Banks and litigators alike were waiting with bated breath for the Advocate General’s Opinion in Case C-125/18, which at long last came to light on 10 September. Initially, litigators and enthusiastic consumerists jumped for joy at the flashes of the headlines, but, as is often the case, the media had misread and misreported.
The Advocate General (AG) does not reveal a clear criterion by which to judge the legality or transparency of the IRPH clause. His considerations are not properly ordered and his discourse contains inaccuracies that make it difficult to venture what is the practical outcome of it all. It is clear that the IRPH clause is not covered by the exception provided for in Article 1(2) of Council Directive 93/13/EEC of 5 April 1993 on unfair terms in consumer contracts, but this clarification is irrelevant because, despite disallowing one of the points on which the Judgment of the Supreme Court (SC) of 14 December 2017 rests, it does not affect the substance of the arguments that led to the confirmation of the transparency of the disputed clause. The AG repeats that it is necessary to make a determination on the transparency of the clause, but such a determination is what was already being made in Spain, and the AG repeats several times that it is the national judge who must make it. It could be understood, however, that the AG sets a higher standard of transparency than that the SC, but, as can be seen from the circular arguments contained in paragraphs 110, 113, 114, 119, 120, 122, 123, 124 and 126 and from the express acknowledgement that the bank in question complied with the requirement for transparency (paragraph 124), this is not the case. It is also pointed out that neither variable interest IRPH clauses produce a "significant economic impact" (as opposed, for example, to multi-currency clauses) such that the transparency requirement should be tightened, nor can the bank be required to offer a menu of different interest rates at the borrower's choice. The only thing that really implies greater stringency is the second condition of transparency included in point 2) of the AG’s conclusion, according to which the information should also "refer to the past evolution of the chosen reference index". This point, however, is not discussed anywhere in the Opinion, and is all the more surprising given that the disputed clause of Bankia (as of the rest of the banks) is considered transparent. It is not possible to predict how many contracts will comply with this requirement, nor if that at hand really is, because, as has been said, the AG opines that the clause reviewed by the judge a quo passes the transparency test.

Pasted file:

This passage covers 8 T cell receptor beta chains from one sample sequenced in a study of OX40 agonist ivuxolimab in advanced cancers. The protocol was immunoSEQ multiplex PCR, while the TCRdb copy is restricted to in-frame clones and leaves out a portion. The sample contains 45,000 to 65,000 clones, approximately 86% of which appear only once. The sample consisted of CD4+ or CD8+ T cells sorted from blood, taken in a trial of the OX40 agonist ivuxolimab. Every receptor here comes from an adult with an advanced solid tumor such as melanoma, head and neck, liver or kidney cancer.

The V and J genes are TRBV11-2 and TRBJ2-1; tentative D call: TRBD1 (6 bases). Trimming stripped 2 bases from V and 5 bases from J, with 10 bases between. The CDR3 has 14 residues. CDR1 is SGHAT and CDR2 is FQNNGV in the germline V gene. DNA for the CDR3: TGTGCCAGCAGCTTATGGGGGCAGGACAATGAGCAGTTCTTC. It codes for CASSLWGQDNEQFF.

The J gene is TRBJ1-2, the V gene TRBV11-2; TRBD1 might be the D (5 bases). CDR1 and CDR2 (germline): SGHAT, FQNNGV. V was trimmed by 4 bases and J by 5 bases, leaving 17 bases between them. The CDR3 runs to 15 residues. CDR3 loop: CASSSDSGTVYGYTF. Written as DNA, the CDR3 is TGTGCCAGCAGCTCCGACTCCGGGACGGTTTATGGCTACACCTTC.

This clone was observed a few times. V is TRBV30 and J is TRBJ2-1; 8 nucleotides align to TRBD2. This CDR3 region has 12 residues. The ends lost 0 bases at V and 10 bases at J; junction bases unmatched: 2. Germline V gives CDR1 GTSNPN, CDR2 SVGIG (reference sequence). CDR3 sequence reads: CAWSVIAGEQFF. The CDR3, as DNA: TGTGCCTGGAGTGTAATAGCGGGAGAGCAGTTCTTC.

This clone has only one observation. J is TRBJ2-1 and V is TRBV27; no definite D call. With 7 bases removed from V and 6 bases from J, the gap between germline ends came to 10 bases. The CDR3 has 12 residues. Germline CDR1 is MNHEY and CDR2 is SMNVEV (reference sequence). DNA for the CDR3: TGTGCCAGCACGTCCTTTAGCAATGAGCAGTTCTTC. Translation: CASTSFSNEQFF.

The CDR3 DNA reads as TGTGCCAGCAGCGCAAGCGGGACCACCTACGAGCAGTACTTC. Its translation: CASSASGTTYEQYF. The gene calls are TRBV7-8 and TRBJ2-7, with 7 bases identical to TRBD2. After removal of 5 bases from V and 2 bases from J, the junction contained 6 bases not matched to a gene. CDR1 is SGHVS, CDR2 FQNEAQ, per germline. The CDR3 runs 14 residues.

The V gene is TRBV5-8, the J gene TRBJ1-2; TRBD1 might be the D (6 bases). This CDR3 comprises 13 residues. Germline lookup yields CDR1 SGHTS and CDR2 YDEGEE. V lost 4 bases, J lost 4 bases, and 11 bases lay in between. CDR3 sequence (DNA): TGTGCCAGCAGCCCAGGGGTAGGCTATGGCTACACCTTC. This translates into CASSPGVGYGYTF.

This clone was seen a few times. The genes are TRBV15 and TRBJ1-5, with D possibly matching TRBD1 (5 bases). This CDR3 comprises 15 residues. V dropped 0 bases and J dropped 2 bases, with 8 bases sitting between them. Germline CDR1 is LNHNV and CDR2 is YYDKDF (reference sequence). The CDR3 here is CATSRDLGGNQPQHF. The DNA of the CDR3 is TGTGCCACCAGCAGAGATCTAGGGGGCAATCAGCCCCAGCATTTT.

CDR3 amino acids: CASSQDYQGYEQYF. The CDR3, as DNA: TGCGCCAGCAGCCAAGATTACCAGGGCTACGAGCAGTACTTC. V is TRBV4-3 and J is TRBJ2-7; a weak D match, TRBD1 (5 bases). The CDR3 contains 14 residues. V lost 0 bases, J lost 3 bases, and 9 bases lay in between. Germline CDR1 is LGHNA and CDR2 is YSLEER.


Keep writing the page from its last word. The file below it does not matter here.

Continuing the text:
In view of the foregoing, it is unlikely that the SC will feel obliged to change its tune on the transparency of the IRPH clause, wherefore it is doubtful that it pays to embark on lawsuits that will be most probably set aside on appeal.
El banco avalista o la entidad aseguradora no pueden limitar en la garantía o en la póliza la cantidad que aseguran frente al comprador, cuando aquélla no coincide con las cantidades efectivamente entregadas por éste.
La CNMV deja sin efecto sus Criterios de 2013 y sólo considera puertos seguros para la operativa con autocartera los dos grupos de supuestos previstos en el Reglamento de abuso de mercado de 2014.
A propósito de una sentencia del Tribunal de Casación francés, sobre el tenor equívoco de una garantía bancaria.